How to Store Food Properly in Your Fridge & Freezer

LIFESTYLE  |  November 15, 2016
  • 1. Frozen meat for thawing
    1 / 11 1. Frozen meat for thawing

    After purchasing fresh meat or seafood, separate into your preferred cooking portions, then wrap with foil or paper, or place in a sealed glass container. Label with the date of purchase, and set in the freezer. When ready to thaw, transfer from freezer to the lowermost shelf of the refrigerator, to prevent juices or liquids from leaking onto other foods. Avoid defrosting on the countertop as the outermost parts of meat can reach temperatures high enough for microbial growth.

    (Also read: Is It Safe to Refreeze Raw Fish & Meat That Has Thawed?)

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  • 2. Milk
    2 / 11 2. Milk

    While it’s convenient to put milk cartons at the door of the refrigerator, it’s an invitation for bacteria to grow. Temperatures at the door fluctuate with each open and close, and can easily dip into ranges that are higher than ideal for milk storage. The vitamins in milk are photosensitive, and best kept away from light. Store milk at the back of the refrigerator where temperatures are consistently cooler and it’s comparatively darker.

    (Also read: 8 Reasons to Have Milk in Your Diet – Even if You’re Lactose-Intolerant)

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  • 3. Eggs
    3 / 11 3. Eggs

    Eggs can be stored at room temperature, but refrigeration more than quadruples their shelf life, from one week to up to 40 days. Keep the eggs in their original carton, on a shelf at the back of the fridge. Hard-boiled eggs (with shells on) can be kept for up to a week on the refrigerator shelf.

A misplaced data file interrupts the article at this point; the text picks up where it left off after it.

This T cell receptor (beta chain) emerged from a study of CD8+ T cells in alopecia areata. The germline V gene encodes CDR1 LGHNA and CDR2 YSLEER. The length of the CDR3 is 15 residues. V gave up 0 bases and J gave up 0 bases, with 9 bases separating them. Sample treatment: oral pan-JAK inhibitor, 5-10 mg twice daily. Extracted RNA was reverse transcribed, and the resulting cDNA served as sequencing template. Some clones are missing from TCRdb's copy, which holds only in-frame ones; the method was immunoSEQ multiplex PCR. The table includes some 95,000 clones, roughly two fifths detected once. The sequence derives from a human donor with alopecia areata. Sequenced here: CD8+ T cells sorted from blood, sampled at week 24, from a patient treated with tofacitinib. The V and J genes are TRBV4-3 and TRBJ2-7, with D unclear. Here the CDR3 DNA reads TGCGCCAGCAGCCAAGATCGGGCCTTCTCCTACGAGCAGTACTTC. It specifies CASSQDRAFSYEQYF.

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  • 4. Leftovers
    4 / 11 4. Leftovers

    To preserve freshness and avoid spoilage, leftover food should be eaten as quickly as possible. Put them at the front of the shelf at eye level, so you’ll constantly be reminded to finish (or clear) them. To be safe, toss out unconsumed leftovers after two days. Consider labelling glass containers or takeaway boxes with the date before storing to help you keep track. Of course, remember to warm the meal properly before eating. More tips on storing leftover food here.

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  • 5. Whole fruits
    5 / 11 5. Whole fruits

    If your refrigerator has a separate bin for fresh produce, use it. This compartment is usually temperature- and moisture-controlled to keep your fruits and veggies fresh for longer. If you don’t have a dedicated space for fresh produce, place them at the front of shelves for snack inspiration. We often open the fridge door hungry and undecided. Keeping fruits within easy reach will keep you on track with your nutrition goals.

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  • 6. Sliced fruits
    6 / 11 6. Sliced fruits

    Fruits are best kept whole and unwashed – with skin, rind and peel intact – for as long as possible. When fruits are sliced and exposed to oxygen in the air, their natural enzymes and micronutrients (especially vitamin C) decline rapidly. When kept in the fridge, they are also more prone to spoilage. Slice just before eating whenever possible. If you really have to store sliced fruits, don’t keep for more than three days.